Park City probes violent clash between cyclist, man with off-leash dogs |

Park City probes violent clash between cyclist, man with off-leash dogs

The Park City Police Department said it is investigating a report of a violent confrontation between a bicyclist and a person with dogs off leashes last week, a case that could attract attention as it touches on the largely unrelated but nonetheless tense issues of bicycling etiquette and leash laws.

The Police Department received the report at 4:53 p.m. on Aug. 16. The confrontation occurred on the McLeod Creek trail between Meadows Drive and Holiday Ranch Loop Road, a short route that is popular with people who live in Park Meadows.

Phil Kirk, a police captain, said the police were told a man was walking two medium-sized dogs off leashes on the trail. The man saw a bicyclist headed toward him. He called for the dogs to return as the bicyclist yelled at him about the off-leash pets, Kirk said.

The owner yelled at the bicyclist, telling the rider the two dogs are friendly, Kirk said. That prompted the person on the bicycle to turn around to confront the dog owner, he said.

The bicyclist attacked the man with the dogs, punching him and knocking him to the ground, the captain said.

“He was agitated and came at him,” Kirk said.

The dog owner got up and argued with the bicyclist, telling the person he should have called the police if he was worried about the off-leash dogs, according to Kirk. The bicyclist rode away in the southbound direction. The dog owner went to the nearby Park Avenue police station to report the confrontation. He suffered a slight injury to a wrist and a pair of reading glasses was broken, Kirk said.

Kirk said the bicyclist is white and between the ages of 20 and 25. He is approximately 5 feet, 10 inches tall and was wearing a blue bicycling outfit.

The Police Department is investigating the case as a possible assault with the bicyclist as the suspect, Kirk said. He said the Police Department, though, is not investigating a potential violation of leash laws, explaining the police were not called to the scene to investigate a possible offense of that nature.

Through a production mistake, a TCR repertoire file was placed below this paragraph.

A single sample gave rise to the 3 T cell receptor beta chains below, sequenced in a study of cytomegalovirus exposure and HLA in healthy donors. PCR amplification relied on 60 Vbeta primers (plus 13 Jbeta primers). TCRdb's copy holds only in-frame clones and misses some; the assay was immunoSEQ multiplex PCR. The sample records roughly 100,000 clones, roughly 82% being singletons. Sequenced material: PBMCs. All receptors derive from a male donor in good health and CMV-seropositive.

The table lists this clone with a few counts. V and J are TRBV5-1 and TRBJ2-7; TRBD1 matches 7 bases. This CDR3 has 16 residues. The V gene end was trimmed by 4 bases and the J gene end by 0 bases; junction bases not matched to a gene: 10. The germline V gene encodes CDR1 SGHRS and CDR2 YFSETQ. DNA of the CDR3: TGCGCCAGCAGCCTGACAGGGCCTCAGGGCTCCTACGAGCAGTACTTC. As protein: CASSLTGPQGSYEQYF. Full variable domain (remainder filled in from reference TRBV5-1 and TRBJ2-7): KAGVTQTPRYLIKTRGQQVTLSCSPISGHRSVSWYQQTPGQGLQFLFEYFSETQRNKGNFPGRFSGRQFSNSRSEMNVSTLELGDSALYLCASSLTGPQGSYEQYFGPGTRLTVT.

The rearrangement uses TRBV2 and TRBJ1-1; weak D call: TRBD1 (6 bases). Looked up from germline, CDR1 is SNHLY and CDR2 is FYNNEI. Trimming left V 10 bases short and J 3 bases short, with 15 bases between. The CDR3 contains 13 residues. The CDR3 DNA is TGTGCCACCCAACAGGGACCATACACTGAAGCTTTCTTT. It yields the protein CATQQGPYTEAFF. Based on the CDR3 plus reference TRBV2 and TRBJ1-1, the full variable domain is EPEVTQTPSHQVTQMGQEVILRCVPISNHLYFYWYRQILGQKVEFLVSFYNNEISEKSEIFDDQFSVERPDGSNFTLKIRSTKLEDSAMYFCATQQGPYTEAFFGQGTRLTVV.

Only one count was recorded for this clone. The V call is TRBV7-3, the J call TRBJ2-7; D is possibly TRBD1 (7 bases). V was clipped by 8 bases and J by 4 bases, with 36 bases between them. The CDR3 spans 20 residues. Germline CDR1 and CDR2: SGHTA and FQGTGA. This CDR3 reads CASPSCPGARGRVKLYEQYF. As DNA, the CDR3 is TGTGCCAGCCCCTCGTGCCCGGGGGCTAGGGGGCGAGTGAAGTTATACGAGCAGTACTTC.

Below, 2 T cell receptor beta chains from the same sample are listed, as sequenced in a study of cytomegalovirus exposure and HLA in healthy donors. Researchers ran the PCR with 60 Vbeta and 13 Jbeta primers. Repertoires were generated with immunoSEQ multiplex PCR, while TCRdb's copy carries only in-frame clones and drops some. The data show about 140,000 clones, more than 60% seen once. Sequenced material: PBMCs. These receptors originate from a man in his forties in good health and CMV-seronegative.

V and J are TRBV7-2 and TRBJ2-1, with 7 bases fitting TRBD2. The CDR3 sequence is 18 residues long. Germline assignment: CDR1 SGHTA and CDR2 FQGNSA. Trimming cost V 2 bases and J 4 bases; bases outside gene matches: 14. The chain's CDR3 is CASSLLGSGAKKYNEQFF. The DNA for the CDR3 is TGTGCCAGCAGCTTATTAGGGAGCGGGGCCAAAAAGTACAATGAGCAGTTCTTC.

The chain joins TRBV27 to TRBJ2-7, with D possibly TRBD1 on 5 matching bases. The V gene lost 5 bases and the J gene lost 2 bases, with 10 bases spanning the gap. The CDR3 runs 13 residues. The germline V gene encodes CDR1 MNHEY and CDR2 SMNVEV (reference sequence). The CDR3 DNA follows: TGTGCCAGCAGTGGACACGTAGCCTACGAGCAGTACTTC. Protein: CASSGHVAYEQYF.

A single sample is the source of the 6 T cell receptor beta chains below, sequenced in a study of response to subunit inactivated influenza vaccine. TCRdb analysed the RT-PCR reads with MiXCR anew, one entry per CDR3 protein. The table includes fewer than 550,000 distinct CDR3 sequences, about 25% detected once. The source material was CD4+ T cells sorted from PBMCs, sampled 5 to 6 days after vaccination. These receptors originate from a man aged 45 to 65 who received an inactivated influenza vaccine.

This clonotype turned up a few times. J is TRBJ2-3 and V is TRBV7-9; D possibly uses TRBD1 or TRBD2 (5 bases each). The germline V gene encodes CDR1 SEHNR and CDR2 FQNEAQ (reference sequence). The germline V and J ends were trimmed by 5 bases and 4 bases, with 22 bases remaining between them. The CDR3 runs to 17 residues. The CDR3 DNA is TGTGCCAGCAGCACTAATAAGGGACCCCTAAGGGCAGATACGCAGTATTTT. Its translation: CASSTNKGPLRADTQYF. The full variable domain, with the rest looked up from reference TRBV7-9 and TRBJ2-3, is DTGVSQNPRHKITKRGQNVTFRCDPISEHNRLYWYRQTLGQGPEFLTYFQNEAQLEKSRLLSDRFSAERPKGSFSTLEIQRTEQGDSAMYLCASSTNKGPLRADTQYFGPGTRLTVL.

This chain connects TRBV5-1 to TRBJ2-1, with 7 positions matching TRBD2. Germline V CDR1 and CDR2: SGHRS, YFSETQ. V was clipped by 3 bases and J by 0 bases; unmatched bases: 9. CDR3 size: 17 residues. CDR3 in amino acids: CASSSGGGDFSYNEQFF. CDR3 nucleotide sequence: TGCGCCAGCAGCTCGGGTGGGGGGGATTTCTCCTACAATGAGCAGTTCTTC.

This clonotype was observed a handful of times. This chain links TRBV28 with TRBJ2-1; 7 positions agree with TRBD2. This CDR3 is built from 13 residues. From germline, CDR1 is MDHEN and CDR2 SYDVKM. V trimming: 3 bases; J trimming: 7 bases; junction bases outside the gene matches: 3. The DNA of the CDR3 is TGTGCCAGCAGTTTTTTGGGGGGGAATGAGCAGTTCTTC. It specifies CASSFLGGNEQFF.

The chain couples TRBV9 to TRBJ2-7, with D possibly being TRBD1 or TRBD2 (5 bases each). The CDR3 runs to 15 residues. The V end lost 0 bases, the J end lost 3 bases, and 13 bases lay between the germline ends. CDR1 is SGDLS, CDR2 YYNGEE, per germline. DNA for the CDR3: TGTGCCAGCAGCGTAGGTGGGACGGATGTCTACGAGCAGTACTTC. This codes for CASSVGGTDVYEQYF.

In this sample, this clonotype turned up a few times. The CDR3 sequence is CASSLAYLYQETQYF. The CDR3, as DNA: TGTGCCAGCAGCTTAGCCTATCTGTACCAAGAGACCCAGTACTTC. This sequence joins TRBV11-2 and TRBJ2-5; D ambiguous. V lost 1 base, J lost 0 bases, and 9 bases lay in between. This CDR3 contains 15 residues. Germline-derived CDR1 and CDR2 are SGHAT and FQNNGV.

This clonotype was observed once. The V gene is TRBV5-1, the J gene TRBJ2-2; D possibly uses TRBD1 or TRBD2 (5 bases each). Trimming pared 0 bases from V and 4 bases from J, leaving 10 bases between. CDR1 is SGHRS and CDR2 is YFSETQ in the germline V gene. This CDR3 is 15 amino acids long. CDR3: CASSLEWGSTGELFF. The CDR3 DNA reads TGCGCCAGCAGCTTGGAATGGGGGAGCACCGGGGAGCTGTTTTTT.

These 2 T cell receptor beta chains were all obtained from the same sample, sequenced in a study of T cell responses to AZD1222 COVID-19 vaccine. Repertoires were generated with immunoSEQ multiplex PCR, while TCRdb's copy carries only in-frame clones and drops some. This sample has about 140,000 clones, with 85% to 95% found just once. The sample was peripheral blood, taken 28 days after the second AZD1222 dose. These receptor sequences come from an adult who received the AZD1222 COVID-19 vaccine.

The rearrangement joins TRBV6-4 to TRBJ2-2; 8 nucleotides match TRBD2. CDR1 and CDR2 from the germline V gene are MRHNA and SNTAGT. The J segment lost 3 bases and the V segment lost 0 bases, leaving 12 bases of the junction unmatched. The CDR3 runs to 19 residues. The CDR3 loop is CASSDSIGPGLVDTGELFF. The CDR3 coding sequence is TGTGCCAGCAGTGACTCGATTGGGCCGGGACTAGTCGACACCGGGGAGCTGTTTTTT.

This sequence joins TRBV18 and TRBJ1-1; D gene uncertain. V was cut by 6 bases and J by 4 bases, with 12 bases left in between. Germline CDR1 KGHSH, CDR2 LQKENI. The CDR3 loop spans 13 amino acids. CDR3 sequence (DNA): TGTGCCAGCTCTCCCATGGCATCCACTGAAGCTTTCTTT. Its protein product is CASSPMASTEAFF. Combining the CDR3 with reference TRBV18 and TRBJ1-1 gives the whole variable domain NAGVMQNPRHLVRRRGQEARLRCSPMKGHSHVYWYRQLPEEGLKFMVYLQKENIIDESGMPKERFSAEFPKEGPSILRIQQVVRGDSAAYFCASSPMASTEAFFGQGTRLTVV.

“Even if he was in violation of the leash law, that’s not cause for physical assault,” Kirk said.

The case on the McLeod Creek trail highlights long-running strains among dog owners who keep their pets on leashes, those who do not, bicyclists and hikers. It is rare, though, that a confrontation leads to physical violence like the one on Aug. 16.

Leash laws are in effect throughout Park City with the exceptions being off-leash areas designated at the Library Field and Round Valley. Off-leash dogs, though, are oftentimes seen in Park City outside of the two designated areas, including on trails.

Leash laws remain one of Park City’s divisive issues even after the years of encounters, the creation of the off-leash areas and advocates pressing for responsible dog ownership. Dog owners see the opportunity to walk or run their pets off leashes as fitting with the community’s mountain-town vibe, while people who are concerned with the practice want to enjoy the city’s recreation opportunities without the harassment of an unleashed pet.

Anybody with information about the Aug. 16 confrontation may contact the Police Department at 615-5500.


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